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Scripture? Now by Scripture, and the earlieft antiquity, our furelt guide, and purest precedent, we are not only willing, but wishful to be tried. It is true the bulk of Chrif tians are not equal to this trial; in a certain fenfe, they care for none of these things; they take matters upon truft; they are not able to give an answer to every man that asketh a reafon of the faith that is in them, except that they were born and bred in it, and fuppofe it to be unquestionable. It is with respect to this implicitnefs of affent, this tameness of acquiefcence, as it is opprobrioufly called, that the doctrine of the Holy Trinity has no lefs impiously than ludicrously been expofed to contempt under the defcription of the Trinity of the Mob! But this is very unfair representation. Surely no argument can be drawn from the incapacity, or the credulity of the many, to the disadvantage of a doctrine that, with refpect to the grounds on which we defend it, folicits, demands, defies the penetration of enquiry, and the inquifitive

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* See p. 16, 36, 37. in Preface to Stilling fleet's Difcourfe in vindication of the doctrine of the Trinity. B 4

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nefs of criticism. The fpiritual state of the common people all over the world falls nearly under the fame predicament; but at the fame time a proportionable degree of fatisfaction will always be derived to every man from every degree of rational affurance that he is in the right way; or belongs to a communion wherein the truth is held in purity approaching nearest to the standard of primitive Christianity.

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What is truth? Say others. We are no ftrangers to the doctrines publicly established; to the faith afferted in your Articles, and expreffed in your Creeds; but to these Subfcription is much more univerfal than agreement. We can produce you names even among yourselves of perfons not a whit behind the very chiefeft Divines in point of rank, probity, or understanding, who nevertheless hold that God is to be worshipped after a way which you call herefy; who preach another Gofpel than that which ye have received from your fathers, conftantly affirming, or perpetually infinuating, that ye do err, not knowing the Scriptures.

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Too true indeed it is that the principal controverted points fubfifting among thofe "who profefs and call themselves Christians” are of the most serious nature. If the tenets of our gainfayers and adverfaries of many appellations are right and juft, the doctrines of the Trinity, and of the refurrection of the body, (which will be the objects of the enfuing difquifitions,) are herefies of the most abominable, or ridiculous tendency. However, thefe are circumftances which fhould not check, but ftimulate the spirit of investigation. It will be of infinite moment to inquire whether we or they are the mis taken party, and on which fide error really lies; whether our doctrines or theirs have the strongest foundation in fcripture and antiquity; are best supported by prefumptive argument, and corroborative evidence; or have leaft recourse to artifice, and the pitifulness of fubterfuge and evafion. We do not wish to have this matter determined either vulgarly by a majority of voices, or invidiously by the reputation of names.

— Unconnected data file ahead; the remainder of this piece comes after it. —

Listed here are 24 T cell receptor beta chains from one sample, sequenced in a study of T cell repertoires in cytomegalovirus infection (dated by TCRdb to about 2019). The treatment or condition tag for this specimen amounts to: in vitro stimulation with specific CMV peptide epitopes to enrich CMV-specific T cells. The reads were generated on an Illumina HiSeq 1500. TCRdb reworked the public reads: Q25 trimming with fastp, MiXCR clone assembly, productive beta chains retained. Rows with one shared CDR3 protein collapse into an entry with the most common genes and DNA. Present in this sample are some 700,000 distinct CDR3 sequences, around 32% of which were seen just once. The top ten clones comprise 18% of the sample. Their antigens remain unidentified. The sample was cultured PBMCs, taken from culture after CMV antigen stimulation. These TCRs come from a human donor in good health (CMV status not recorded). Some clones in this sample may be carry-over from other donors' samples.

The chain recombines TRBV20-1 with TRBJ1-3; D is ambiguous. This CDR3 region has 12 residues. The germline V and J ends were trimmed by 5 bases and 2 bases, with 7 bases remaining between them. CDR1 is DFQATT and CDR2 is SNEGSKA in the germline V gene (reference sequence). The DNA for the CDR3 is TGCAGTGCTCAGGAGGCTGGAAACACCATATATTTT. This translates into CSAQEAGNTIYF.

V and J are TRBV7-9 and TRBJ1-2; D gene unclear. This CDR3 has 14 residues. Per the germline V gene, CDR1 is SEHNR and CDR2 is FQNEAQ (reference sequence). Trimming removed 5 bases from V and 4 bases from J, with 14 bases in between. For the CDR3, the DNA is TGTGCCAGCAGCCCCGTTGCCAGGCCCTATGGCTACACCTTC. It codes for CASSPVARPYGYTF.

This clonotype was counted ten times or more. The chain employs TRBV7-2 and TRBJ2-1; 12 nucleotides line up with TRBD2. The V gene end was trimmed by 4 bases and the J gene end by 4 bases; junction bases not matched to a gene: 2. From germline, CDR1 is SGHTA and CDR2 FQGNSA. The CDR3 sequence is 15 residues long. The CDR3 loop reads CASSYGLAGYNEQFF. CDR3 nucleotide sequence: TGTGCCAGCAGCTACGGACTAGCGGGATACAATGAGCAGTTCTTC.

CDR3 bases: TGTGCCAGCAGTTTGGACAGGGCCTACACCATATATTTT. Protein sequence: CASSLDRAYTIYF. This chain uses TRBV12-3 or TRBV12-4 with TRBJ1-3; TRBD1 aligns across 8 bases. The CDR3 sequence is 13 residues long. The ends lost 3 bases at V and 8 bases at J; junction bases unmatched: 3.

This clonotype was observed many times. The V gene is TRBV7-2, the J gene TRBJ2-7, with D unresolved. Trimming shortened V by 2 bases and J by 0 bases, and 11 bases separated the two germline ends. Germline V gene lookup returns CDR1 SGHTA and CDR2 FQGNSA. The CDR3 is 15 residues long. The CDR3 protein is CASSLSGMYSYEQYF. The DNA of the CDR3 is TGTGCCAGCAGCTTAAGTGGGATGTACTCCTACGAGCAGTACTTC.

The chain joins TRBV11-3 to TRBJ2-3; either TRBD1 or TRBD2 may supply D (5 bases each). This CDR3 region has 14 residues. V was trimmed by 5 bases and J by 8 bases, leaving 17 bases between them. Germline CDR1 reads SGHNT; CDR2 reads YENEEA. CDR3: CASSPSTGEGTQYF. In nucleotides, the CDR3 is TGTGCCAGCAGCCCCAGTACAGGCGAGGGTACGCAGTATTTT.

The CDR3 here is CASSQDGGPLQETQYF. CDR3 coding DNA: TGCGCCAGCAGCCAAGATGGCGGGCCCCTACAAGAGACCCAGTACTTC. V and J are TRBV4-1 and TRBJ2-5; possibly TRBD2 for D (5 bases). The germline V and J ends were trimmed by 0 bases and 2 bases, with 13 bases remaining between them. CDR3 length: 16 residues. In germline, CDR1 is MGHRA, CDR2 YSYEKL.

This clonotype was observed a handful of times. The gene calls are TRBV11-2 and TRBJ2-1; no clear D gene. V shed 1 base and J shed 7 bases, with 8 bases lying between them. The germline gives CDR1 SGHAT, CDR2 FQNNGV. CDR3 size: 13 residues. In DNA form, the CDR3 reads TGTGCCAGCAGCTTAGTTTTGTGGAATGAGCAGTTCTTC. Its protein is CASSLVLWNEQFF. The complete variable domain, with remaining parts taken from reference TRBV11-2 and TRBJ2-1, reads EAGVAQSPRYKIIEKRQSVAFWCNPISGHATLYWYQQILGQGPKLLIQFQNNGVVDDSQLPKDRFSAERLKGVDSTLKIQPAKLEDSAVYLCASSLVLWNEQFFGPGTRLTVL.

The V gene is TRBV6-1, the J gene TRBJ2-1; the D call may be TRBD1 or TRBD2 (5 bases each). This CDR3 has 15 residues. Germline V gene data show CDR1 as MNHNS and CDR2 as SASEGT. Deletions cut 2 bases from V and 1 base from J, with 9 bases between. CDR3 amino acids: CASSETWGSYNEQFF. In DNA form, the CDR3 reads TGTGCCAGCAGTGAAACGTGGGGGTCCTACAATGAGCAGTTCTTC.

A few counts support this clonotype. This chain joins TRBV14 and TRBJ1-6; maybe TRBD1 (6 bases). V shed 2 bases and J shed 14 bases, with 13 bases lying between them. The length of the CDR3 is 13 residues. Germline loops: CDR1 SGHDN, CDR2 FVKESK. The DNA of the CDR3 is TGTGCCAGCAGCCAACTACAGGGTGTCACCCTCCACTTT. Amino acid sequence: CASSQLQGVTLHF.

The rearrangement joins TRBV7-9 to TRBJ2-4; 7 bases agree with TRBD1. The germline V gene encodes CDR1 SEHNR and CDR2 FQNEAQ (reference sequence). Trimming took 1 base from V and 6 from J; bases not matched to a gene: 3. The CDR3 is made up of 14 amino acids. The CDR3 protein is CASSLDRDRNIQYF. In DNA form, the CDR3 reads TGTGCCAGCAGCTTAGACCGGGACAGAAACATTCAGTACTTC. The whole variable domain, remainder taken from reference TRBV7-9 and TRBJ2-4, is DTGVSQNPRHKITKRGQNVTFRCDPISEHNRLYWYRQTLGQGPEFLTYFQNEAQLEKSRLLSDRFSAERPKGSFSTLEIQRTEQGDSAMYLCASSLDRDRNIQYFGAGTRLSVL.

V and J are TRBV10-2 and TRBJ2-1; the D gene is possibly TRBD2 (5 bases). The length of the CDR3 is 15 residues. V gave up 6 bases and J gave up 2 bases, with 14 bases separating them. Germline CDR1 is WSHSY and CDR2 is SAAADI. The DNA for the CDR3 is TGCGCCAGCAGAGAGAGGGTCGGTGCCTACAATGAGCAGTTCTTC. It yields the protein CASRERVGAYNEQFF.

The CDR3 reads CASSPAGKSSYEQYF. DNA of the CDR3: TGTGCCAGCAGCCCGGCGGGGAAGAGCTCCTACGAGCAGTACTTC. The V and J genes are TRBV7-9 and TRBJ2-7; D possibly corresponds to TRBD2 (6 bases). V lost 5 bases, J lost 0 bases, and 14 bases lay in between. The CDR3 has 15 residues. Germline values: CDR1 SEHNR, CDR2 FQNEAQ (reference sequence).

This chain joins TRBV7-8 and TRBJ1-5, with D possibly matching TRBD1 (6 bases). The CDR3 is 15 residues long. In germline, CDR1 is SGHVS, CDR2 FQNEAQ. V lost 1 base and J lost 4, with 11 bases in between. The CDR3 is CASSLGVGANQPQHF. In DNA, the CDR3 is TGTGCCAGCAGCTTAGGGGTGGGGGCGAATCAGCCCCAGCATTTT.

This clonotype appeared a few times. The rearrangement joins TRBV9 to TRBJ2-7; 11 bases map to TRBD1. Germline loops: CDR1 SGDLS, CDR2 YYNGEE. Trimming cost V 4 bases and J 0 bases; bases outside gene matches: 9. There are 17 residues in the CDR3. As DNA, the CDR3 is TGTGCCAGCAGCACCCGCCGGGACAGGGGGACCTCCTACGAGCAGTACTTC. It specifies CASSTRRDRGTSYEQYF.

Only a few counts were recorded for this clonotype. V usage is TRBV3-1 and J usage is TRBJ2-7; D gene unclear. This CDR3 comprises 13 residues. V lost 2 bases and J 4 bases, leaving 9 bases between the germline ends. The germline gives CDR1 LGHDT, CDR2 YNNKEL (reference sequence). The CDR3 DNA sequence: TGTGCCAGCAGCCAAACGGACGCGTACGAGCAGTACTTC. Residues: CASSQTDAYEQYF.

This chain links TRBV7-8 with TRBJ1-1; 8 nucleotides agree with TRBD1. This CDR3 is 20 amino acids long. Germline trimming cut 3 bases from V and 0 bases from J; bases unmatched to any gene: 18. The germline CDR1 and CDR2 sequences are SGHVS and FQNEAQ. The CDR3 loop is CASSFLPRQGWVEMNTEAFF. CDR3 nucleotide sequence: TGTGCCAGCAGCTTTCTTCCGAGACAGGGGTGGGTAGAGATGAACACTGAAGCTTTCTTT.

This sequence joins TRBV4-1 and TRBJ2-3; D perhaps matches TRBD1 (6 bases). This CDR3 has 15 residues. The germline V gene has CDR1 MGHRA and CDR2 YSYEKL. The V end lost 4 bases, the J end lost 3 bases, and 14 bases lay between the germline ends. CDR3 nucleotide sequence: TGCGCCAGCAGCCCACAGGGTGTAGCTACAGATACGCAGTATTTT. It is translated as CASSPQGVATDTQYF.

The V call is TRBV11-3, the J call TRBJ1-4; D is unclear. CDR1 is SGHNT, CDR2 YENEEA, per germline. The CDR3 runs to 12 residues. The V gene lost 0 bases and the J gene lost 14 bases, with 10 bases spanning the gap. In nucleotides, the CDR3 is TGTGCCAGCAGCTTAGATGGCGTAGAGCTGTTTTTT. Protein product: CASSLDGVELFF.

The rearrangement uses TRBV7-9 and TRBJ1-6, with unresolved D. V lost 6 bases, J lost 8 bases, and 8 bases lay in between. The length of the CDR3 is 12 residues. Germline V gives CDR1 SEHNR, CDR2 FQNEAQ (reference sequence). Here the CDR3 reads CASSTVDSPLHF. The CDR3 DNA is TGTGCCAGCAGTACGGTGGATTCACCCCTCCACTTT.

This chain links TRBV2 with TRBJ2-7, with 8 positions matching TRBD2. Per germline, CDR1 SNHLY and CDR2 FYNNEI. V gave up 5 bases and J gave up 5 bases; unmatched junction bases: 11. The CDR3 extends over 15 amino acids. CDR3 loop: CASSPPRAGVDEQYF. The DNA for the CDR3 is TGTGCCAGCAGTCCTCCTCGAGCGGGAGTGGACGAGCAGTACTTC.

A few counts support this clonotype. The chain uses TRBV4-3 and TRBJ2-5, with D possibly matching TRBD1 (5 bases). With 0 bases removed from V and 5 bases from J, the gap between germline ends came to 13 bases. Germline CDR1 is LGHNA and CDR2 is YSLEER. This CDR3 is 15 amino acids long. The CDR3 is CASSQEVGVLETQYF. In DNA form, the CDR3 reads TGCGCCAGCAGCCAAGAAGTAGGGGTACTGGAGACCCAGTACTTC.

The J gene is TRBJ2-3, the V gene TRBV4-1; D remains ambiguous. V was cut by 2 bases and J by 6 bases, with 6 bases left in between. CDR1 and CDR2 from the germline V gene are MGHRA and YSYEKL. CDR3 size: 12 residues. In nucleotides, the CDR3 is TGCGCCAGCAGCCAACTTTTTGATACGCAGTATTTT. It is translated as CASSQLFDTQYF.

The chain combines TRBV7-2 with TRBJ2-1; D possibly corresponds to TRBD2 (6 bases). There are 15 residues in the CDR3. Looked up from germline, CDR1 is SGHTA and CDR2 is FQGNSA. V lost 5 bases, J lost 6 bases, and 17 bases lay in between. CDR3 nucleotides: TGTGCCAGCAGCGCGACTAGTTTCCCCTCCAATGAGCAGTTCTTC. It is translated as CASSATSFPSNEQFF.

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But again, fay others, What is truth?→ What good purpose is answered, or what advantage gained by this extraordinary zeal for theory and establishment? What doth it but gender ftrifes, and feed the flame of contention? The practical doctrines of the gospel are fo forcibly, yet fo familiarly inculcated, as not to be liable to mifinterpretation. Concerning the faith thousands have erred, but, as one of our own poets hath faid,

"His can't be wrong, whofe life is in the right."

It is well for us there is nothing argumentative in the jingle of a couplet. I confefs myself to be one of those who are hurt by every effort that has a plain afpect towards refolving all religion into morality. I confider every attempt of this kind as an indirect attack upon the fundamentals of Chriftianity. According to the idea of these reafoners, the character of the Meffiah, and of the Son of God, will dwindle into that of a mere Legiflator, or moral philofopher, who teaches us to live foberly, righteously, and godly in this prefent world. This text, and texts + Tit. ii. 12.

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congenerous with this, may plausibly be
urged in exaltation of good works to the ex-
clufion of faith: but let them be contrafted
with the following, he that believeth, and is
baptiz'd fhall be faved; he that believe thon
the Son bath everlasting life, &c. &c; and

where is boafting on the
on the part of moral honesty,
or evangelical righteousness? As speciously,
or as justly as men may harangue in demon-
stration of the excellence of piety and virtue,
or as loudly, or as reasonably as they may
exclaim against the violence, and much more
the virulence, which has actuated the spirit of
controverly in too many inftances; I pre-
fume, no intelligent perfon, if he is impar-
tial, will deny, that the faith which St. Jude
tells us was once delivered to the Saints, what-
ever we are precifely to understand by it, is
fomething entirely diftinct from mere mora-
lity; that it ought earnestly to be contended
for, agre ably to the fame Apoftle's exhorta-
tion; that it is very poffible to contend with
meekness; that errors, and fchifms, and here-
fies are represented in fcripture as things more
or less finful, dangerous, and damnable; and

* Mark xvi. 16.

+ John. vi. 47.

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